Mechanics - Punctuation - Colons
Use a colon before listed items that are introduced by such words as the following, as follows, thus, and these; by a number; or by any other expression that "points-out."
In high school he played the following sports: baseball, basketball, football, and tennis.
Use no colon before a list of predicate nominativesA predicate nominative or predicate noun completes a linking verb and renames the subject. It is a complement or completer because it completes the verb. Predicate nominatives complete only linking verbs. The verb in a sentence having a predicate nominative can always be replaced by the word equals.
Source: Lesson 102,
direct objectsA direct object receives the action performed by the subject. The verb used with a direct object is always an action verb. Another way of saying it is that the subject does the verb to the direct object.
Source: Lesson 109, or objects of the prepositionA preposition is a word that begins a prepositional phrase and shows the relationship between its object and another word in the sentence. A preposition must always have an object. Source: Lesson 180. A colon should not hinder the natural flow of the sentence.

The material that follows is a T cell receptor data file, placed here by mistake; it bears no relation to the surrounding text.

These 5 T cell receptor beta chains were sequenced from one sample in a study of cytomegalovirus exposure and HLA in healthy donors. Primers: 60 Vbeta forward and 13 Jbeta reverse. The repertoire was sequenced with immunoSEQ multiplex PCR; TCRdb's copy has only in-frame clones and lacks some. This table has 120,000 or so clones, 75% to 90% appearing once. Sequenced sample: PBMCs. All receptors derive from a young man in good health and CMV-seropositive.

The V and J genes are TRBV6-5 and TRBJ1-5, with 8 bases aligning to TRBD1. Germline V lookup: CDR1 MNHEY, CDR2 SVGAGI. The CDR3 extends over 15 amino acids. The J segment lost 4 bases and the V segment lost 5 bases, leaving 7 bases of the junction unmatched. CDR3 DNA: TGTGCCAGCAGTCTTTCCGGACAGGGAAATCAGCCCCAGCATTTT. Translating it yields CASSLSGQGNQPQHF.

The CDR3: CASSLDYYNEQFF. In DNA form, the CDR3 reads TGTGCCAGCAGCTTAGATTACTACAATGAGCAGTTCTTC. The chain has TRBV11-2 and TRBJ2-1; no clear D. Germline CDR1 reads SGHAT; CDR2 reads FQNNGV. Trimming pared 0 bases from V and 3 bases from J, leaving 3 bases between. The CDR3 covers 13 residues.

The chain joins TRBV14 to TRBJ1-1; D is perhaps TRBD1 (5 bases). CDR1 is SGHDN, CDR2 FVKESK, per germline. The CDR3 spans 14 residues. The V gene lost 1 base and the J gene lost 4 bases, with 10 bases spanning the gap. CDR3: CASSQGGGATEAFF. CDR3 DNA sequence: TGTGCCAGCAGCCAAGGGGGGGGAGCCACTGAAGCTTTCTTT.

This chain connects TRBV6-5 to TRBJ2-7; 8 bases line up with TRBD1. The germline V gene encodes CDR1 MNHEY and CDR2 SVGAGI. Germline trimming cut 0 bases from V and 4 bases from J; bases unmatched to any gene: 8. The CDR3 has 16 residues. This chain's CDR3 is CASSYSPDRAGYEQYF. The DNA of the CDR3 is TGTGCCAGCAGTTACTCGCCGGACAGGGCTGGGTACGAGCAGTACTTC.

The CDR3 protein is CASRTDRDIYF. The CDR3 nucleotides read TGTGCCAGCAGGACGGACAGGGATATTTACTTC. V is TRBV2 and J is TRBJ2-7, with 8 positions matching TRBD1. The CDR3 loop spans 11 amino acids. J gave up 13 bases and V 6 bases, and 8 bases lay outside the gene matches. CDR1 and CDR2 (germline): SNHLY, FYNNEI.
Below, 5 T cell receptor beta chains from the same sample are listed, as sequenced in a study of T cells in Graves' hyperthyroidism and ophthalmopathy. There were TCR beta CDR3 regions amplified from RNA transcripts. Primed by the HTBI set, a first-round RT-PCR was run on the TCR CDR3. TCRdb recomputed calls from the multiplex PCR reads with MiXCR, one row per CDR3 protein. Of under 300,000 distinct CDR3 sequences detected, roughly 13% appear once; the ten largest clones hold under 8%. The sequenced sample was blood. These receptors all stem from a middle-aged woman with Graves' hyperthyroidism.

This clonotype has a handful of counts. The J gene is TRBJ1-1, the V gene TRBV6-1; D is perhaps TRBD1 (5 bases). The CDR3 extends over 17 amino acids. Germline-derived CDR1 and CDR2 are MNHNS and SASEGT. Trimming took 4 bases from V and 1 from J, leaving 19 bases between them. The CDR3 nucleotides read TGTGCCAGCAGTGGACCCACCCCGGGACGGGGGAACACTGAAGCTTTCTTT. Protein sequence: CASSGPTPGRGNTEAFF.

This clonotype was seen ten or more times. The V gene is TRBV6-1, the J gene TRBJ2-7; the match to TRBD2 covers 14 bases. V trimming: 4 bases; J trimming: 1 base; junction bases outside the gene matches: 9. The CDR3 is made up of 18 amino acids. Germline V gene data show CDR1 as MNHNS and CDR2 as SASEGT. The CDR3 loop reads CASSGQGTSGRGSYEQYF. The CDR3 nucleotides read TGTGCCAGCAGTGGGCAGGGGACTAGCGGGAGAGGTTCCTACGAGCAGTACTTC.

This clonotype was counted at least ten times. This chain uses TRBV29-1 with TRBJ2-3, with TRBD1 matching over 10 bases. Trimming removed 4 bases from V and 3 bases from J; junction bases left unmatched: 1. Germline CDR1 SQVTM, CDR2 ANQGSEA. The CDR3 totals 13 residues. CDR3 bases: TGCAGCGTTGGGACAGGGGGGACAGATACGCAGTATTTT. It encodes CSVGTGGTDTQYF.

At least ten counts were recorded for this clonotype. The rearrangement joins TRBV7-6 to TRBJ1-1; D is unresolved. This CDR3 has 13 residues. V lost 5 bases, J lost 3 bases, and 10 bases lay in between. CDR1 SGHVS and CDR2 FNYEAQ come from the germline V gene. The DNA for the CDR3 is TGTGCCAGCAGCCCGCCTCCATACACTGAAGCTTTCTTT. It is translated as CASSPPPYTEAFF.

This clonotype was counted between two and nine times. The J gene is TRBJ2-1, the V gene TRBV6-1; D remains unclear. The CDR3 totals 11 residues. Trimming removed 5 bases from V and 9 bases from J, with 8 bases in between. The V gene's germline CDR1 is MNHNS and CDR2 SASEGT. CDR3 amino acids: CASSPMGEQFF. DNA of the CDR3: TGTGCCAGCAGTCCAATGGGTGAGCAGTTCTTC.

We will need flour, milk, and sugar. (direct objects)
Instructions: Place colons where needed.
1. You need these guys Will, Boyd, Jeff, and Jim.
2. She had three personality flaws pride, selfishness, and a temper.
3. The singers will be you, Pam, and Becky.
No colon needed. (predicate nominatives)
4. For the camp-out we will need the following things a tent, three sleeping bags, and a gas lantern.
5. Next semester I will be taking four courses Algebra II, English Literature, American History, and Biology III.